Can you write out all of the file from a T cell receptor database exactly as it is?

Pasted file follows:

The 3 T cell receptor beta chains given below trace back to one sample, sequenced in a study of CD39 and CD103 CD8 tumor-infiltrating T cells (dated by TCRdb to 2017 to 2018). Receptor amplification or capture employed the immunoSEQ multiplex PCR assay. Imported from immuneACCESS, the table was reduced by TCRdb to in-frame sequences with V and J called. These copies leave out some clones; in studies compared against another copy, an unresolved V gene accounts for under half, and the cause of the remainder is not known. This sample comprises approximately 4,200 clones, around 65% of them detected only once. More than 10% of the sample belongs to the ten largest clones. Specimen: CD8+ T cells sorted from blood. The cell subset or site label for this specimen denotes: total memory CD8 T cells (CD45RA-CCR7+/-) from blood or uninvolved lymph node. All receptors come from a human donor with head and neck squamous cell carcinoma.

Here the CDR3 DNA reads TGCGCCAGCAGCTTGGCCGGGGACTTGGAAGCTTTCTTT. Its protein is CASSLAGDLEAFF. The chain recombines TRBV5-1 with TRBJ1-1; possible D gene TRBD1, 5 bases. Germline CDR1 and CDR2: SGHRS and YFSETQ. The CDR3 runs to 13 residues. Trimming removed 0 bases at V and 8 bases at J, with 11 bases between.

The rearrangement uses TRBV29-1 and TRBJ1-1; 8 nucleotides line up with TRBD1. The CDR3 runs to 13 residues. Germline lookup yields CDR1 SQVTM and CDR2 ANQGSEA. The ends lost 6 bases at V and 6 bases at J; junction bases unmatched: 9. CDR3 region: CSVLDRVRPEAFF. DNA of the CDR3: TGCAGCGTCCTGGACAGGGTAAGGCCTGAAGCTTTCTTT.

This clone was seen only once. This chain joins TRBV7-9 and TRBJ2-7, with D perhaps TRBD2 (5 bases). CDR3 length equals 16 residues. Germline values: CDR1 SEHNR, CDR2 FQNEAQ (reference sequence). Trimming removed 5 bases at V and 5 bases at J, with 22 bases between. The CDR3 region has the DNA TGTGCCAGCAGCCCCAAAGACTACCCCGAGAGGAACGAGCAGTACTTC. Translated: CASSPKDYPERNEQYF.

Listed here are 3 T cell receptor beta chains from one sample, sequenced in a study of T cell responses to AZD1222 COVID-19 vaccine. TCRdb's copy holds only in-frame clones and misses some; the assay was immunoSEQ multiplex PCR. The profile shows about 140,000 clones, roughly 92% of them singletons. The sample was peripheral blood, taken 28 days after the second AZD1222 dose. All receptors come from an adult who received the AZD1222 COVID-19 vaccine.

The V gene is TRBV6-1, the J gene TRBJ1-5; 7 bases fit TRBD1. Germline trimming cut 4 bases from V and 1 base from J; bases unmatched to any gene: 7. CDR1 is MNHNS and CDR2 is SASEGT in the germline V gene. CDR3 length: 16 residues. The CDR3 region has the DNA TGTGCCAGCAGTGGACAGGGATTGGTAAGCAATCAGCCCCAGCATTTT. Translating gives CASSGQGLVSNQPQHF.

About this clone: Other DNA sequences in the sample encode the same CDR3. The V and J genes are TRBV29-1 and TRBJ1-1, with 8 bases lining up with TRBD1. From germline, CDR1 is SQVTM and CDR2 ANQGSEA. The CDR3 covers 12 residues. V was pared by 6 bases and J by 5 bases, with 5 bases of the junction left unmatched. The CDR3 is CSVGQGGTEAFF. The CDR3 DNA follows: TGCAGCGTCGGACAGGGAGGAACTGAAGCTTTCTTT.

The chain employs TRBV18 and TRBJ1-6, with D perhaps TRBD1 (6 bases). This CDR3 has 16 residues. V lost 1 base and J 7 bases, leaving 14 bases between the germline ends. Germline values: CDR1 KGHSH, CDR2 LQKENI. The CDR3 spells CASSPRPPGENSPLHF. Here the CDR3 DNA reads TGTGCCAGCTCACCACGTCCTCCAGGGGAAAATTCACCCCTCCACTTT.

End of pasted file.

The 3 T cell receptor beta chains given below trace back to one sample, sequenced in a study of CD39 and CD103 CD8 tumor-infiltrating T cells (dated by TCRdb to 2017 to 2018). Receptor amplification or capture employed the immunoSEQ multiplex PCR assay. Imported from immuneACCESS, the table was reduced by TCRdb to in-frame sequences with V and J called. These copies leave out some clones; in studies compared against another copy, an unresolved V gene accounts for under half, and the cause of the remainder is not known. This sample comprises approximately 4,200 clones, around 65% of them detected only once. More than 10% of the sample belongs to the ten largest clones. Specimen: CD8+ T cells sorted from blood. The cell subset or site label for this specimen denotes: total memory CD8 T cells (CD45RA-CCR7+/-) from blood or uninvolved lymph node. All receptors come from a human donor with head and neck squamous cell carcinoma.

Here the CDR3 DNA reads TGCGCCAGCAGCTTGGCCGGGGACTTGGAAGCTTTCTTT. Its protein is CASSLAGDLEAFF. The chain recombines TRBV5-1 with TRBJ1-1; possible D gene TRBD1, 5 bases. Germline CDR1 and CDR2: SGHRS and YFSETQ. The CDR3 runs to 13 residues. Trimming removed 0 bases at V and 8 bases at J, with 11 bases between.

The rearrangement uses TRBV29-1 and TRBJ1-1; 8 nucleotides line up with TRBD1. The CDR3 runs to 13 residues. Germline lookup yields CDR1 SQVTM and CDR2 ANQGSEA. The ends lost 6 bases at V and 6 bases at J; junction bases unmatched: 9. CDR3 region: CSVLDRVRPEAFF. DNA of the CDR3: TGCAGCGTCCTGGACAGGGTAAGGCCTGAAGCTTTCTTT.

This clone was seen only once. This chain joins TRBV7-9 and TRBJ2-7, with D perhaps TRBD2 (5 bases). CDR3 length equals 16 residues. Germline values: CDR1 SEHNR, CDR2 FQNEAQ (reference sequence). Trimming removed 5 bases at V and 5 bases at J, with 22 bases between. The CDR3 region has the DNA TGTGCCAGCAGCCCCAAAGACTACCCCGAGAGGAACGAGCAGTACTTC. Translated: CASSPKDYPERNEQYF.

Listed here are 3 T cell receptor beta chains from one sample, sequenced in a study of T cell responses to AZD1222 COVID-19 vaccine. TCRdb's copy holds only in-frame clones and misses some; the assay was immunoSEQ multiplex PCR. The profile shows about 140,000 clones, roughly 92% of them singletons. The sample was peripheral blood, taken 28 days after the second AZD1222 dose. All receptors come from an adult who received the AZD1222 COVID-19 vaccine.

The V gene is TRBV6-1, the J gene TRBJ1-5; 7 bases fit TRBD1. Germline trimming cut 4 bases from V and 1 base from J; bases unmatched to any gene: 7. CDR1 is MNHNS and CDR2 is SASEGT in the germline V gene. CDR3 length: 16 residues. The CDR3 region has the DNA TGTGCCAGCAGTGGACAGGGATTGGTAAGCAATCAGCCCCAGCATTTT. Translating gives CASSGQGLVSNQPQHF.

About this clone: Other DNA sequences in the sample encode the same CDR3. The V and J genes are TRBV29-1 and TRBJ1-1, with 8 bases lining up with TRBD1. From germline, CDR1 is SQVTM and CDR2 ANQGSEA. The CDR3 covers 12 residues. V was pared by 6 bases and J by 5 bases, with 5 bases of the junction left unmatched. The CDR3 is CSVGQGGTEAFF. The CDR3 DNA follows: TGCAGCGTCGGACAGGGAGGAACTGAAGCTTTCTTT.

The chain employs TRBV18 and TRBJ1-6, with D perhaps TRBD1 (6 bases). This CDR3 has 16 residues. V lost 1 base and J 7 bases, leaving 14 bases between the germline ends. Germline values: CDR1 KGHSH, CDR2 LQKENI. The CDR3 spells CASSPRPPGENSPLHF. Here the CDR3 DNA reads TGTGCCAGCTCACCACGTCCTCCAGGGGAAAATTCACCCCTCCACTTT.